Hot tips for your Tax Return - What the ATO are looking for?
Beware of “copy/pasting” claims!
ATO has warned taxpayers that they have their eyes on work-related expenses (like car and travel claims) that are predicted to decrease in this year’s tax returns due to COVID-19 limiting the places we can physically go to throughout the year.
It’s clear that COVID-19 has changed up peoples working habits so beware of the “same as last year” mentality for relative claims.
Cryptocurrency under the microscope
The ATO is concerned that many taxpayers believe their cryptocurrency gains are tax-free, or only taxable when the holdings are cashed back to Australian dollars.
Last year, the ATO directly contacted around 100,000 taxpayers who had traded in cryptocurrency and prompted 140,000 taxpayers at lodgement.
With the rise of digital systems, the ATO is collating and data matching more and more information, so you can’t fly under the radar anymore. They are able to match data from cryptocurrency-designated service providers to individual tax returns, helping to ensure investors are paying the right amount of tax.
Download the ATO’s ‘Cryptocurrency Factsheet’ to read up on tips and information on how CGT applies to cryptocurrency.
Top four “no-go” home office expenses
The ATO has issued a reminder to employees who choose to claim their working from home expenses through the fixed rate or actual cost methods that they still can’t claim:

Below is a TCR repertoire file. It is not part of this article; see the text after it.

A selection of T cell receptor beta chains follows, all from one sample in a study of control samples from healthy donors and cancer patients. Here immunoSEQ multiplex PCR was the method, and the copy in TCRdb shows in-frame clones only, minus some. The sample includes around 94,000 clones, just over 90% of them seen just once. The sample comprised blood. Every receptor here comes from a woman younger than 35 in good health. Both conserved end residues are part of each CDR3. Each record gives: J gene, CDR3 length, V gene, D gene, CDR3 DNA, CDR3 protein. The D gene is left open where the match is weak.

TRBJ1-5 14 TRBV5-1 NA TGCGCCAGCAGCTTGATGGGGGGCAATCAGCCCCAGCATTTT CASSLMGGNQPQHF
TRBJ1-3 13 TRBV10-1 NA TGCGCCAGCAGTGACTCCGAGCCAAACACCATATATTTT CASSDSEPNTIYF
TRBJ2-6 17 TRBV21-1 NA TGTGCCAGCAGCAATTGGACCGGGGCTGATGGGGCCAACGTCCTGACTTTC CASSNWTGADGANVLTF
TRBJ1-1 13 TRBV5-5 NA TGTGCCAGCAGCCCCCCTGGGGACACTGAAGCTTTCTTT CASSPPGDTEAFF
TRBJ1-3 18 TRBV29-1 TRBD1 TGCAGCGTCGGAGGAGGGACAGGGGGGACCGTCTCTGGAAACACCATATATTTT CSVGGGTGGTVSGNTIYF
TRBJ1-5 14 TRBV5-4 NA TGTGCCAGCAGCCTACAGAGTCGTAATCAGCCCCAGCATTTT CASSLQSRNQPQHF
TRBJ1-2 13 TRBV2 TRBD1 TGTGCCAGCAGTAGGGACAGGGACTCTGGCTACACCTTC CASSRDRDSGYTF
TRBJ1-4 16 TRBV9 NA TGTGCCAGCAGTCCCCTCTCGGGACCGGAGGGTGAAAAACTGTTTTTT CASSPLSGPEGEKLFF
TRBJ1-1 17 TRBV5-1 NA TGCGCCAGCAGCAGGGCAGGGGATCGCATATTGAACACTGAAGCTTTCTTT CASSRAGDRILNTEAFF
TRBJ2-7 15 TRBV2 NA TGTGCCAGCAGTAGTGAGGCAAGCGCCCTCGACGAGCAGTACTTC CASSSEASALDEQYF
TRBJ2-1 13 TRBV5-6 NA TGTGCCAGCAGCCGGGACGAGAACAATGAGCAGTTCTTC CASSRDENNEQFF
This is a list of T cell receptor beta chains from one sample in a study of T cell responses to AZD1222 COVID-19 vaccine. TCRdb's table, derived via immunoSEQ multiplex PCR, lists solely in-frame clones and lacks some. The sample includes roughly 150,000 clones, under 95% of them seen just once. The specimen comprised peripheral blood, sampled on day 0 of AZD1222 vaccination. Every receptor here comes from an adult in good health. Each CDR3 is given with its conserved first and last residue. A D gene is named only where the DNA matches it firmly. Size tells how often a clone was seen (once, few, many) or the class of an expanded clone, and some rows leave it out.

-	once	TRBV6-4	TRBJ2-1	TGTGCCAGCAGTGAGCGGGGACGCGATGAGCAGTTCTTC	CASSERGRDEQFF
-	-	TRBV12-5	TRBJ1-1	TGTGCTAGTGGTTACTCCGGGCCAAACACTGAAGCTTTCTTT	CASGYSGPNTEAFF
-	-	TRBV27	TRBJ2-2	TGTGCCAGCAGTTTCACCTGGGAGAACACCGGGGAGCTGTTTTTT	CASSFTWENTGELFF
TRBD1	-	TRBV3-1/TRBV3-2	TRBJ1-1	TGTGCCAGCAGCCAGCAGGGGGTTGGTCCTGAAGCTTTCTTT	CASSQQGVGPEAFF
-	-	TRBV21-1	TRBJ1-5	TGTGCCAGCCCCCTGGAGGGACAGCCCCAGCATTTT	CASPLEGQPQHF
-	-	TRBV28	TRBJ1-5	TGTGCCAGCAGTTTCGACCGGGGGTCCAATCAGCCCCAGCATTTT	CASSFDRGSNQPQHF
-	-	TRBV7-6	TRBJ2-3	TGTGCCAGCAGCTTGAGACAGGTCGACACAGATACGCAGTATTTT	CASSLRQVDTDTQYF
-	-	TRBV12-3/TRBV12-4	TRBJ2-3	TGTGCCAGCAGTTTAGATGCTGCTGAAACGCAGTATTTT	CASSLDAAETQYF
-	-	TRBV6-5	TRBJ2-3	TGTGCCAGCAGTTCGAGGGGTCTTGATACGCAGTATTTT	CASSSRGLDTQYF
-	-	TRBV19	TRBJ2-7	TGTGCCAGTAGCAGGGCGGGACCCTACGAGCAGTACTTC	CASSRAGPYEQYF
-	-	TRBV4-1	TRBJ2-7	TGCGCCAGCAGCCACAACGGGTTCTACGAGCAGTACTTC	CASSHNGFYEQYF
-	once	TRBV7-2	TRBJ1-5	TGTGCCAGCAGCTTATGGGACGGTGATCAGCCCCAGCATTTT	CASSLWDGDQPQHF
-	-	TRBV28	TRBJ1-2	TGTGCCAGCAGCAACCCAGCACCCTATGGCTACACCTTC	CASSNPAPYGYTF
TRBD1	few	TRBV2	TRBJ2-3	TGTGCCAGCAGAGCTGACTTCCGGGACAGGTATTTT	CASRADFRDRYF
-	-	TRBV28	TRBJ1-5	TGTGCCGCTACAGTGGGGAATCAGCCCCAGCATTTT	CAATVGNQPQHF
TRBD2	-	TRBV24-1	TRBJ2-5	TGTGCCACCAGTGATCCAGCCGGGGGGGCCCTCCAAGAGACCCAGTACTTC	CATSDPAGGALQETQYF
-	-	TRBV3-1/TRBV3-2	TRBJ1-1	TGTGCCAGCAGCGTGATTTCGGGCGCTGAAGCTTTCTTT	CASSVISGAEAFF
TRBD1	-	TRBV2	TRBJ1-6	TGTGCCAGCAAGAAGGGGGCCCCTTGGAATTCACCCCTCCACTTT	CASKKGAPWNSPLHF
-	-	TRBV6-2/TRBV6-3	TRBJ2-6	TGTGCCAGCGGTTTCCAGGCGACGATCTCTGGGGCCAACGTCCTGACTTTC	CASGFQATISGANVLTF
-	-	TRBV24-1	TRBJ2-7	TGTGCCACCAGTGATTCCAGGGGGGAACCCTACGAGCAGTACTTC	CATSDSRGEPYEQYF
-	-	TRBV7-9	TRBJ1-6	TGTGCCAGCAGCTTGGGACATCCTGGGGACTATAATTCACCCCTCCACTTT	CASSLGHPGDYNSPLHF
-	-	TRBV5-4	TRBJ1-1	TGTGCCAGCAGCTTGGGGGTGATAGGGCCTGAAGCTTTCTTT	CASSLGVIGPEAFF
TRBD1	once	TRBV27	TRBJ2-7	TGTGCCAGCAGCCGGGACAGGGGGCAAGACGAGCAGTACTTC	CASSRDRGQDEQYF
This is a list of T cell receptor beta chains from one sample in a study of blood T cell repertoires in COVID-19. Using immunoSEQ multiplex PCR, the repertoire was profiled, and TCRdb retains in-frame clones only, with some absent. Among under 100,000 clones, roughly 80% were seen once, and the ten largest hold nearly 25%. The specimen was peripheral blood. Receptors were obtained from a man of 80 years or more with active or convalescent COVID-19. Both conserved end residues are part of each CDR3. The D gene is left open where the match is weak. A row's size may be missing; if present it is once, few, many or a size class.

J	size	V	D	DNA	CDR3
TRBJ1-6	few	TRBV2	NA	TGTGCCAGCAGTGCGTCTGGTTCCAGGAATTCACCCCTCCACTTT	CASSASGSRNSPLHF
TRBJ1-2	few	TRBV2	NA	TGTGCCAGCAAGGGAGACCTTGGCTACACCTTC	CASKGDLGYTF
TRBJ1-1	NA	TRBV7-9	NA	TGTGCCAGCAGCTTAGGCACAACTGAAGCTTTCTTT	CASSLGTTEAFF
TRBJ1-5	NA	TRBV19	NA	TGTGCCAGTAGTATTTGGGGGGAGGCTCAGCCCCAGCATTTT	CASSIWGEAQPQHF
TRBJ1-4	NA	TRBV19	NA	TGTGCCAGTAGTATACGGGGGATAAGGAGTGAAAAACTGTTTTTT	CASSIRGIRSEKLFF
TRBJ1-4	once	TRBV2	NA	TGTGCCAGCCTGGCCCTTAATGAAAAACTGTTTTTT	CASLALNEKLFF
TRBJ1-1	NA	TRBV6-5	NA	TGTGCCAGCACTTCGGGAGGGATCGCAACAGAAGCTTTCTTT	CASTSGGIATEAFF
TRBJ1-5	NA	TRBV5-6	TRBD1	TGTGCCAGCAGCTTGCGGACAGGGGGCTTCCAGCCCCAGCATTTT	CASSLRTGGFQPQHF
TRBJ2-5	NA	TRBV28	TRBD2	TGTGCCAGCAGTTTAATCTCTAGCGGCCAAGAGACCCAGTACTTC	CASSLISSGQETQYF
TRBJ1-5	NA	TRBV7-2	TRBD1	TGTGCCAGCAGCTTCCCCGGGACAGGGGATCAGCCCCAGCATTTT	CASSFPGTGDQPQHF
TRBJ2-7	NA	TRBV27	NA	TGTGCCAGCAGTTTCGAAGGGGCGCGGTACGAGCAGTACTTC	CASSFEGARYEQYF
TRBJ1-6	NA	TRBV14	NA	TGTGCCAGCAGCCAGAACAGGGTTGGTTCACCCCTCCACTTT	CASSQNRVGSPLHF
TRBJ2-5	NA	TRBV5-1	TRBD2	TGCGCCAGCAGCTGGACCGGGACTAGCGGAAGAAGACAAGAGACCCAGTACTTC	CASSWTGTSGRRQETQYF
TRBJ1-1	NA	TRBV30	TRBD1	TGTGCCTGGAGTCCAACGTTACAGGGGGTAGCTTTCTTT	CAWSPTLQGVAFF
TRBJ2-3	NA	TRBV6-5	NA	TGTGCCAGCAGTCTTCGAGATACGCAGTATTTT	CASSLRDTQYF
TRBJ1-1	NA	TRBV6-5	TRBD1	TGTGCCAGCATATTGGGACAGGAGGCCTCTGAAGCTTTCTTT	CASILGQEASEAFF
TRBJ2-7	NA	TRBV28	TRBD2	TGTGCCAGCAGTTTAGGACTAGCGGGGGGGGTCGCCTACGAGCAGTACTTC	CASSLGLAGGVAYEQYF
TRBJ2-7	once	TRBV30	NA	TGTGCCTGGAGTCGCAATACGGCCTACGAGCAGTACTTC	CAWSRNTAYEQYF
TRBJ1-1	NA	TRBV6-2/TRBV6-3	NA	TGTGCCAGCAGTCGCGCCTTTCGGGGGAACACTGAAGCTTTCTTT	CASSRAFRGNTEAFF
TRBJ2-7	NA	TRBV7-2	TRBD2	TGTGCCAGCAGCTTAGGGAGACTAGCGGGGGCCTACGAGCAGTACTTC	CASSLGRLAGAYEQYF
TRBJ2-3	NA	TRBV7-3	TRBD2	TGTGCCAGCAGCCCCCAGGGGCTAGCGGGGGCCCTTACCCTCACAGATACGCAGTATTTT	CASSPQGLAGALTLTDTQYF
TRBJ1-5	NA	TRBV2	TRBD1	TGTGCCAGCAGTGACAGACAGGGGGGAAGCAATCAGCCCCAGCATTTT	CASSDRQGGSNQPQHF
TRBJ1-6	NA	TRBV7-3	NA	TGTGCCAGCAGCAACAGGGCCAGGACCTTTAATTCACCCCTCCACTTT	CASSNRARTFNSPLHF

- Personal expenses like coffee, tea and toilet paper — while they might normally be supplied by an employer, they still aren’t directly related to earning income.
- Expenses related to children’s education, such as online learning courses or laptops.
- Large expenses up-front — any asset that costs over $300 (either in total or per item), such as a computer, can’t be claimed immediately but should be spread out over a number of years.
- Employees generally can’t claim occupancy expenses such as rent, mortgage interest, property insurance, land taxes, and rates — working from home does not mean the home is a "place of business" for tax purposes.
New data-matching programs involving property
As mentioned above, the ATO continues to increase its data matching advising that there will be two new data matching programs launched around dealing with property management.
The ATO will acquire property management data from property management software providers for 2018/19 through to 2022/23 financial years including;
- property owner identification details, including names, addresses, Australian business numbers (if applicable), contact details, and account details such as BSB number, bank account number, and bank account name; and
- rental property details, including the date the property was first available for rent, the rental income categories and amounts, rental expense categories and amounts, the net rent amount; and
- property manager details, including business name, managing agent name, business addresses (business, postal, internet) and contact details, ABN and licence number
The ATO will acquire rental bond data from state and territory rental bond regulators biannually through to 30 June 2023. The data items include:
- landlord and managing agent identification details (names, addresses, email addresses, phone numbers, etc); and
- rental bond transaction details including rental property address, period of the lease (including commencement and expiration of lease), amount of rental bond held, amount of rent payable for each period, type of dwelling, and unique identifier of the rental property.
The ATO estimates records relating to approximately 350,000 individuals will be obtained each financial year